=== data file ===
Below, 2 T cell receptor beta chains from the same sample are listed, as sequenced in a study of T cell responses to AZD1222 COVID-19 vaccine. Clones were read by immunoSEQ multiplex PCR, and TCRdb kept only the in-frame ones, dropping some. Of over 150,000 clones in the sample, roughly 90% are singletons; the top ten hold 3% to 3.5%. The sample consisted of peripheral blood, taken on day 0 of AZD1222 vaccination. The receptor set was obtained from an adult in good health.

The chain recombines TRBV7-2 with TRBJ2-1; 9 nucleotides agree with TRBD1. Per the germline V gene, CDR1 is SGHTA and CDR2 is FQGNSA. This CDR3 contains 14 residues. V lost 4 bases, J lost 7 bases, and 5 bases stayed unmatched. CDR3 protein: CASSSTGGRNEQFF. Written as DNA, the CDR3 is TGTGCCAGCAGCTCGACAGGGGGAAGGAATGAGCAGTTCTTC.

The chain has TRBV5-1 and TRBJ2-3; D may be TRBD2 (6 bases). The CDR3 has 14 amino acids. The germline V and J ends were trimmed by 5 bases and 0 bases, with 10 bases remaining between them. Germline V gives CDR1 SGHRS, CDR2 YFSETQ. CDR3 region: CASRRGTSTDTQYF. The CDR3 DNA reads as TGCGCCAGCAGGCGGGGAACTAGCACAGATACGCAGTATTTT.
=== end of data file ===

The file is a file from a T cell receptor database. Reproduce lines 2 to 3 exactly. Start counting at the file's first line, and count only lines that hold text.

The chain recombines TRBV7-2 with TRBJ2-1; 9 nucleotides agree with TRBD1. Per the germline V gene, CDR1 is SGHTA and CDR2 is FQGNSA. This CDR3 contains 14 residues. V lost 4 bases, J lost 7 bases, and 5 bases stayed unmatched. CDR3 protein: CASSSTGGRNEQFF. Written as DNA, the CDR3 is TGTGCCAGCAGCTCGACAGGGGGAAGGAATGAGCAGTTCTTC.

The chain has TRBV5-1 and TRBJ2-3; D may be TRBD2 (6 bases). The CDR3 has 14 amino acids. The germline V and J ends were trimmed by 5 bases and 0 bases, with 10 bases remaining between them. Germline V gives CDR1 SGHRS, CDR2 YFSETQ. CDR3 region: CASRRGTSTDTQYF. The CDR3 DNA reads as TGCGCCAGCAGGCGGGGAACTAGCACAGATACGCAGTATTTT.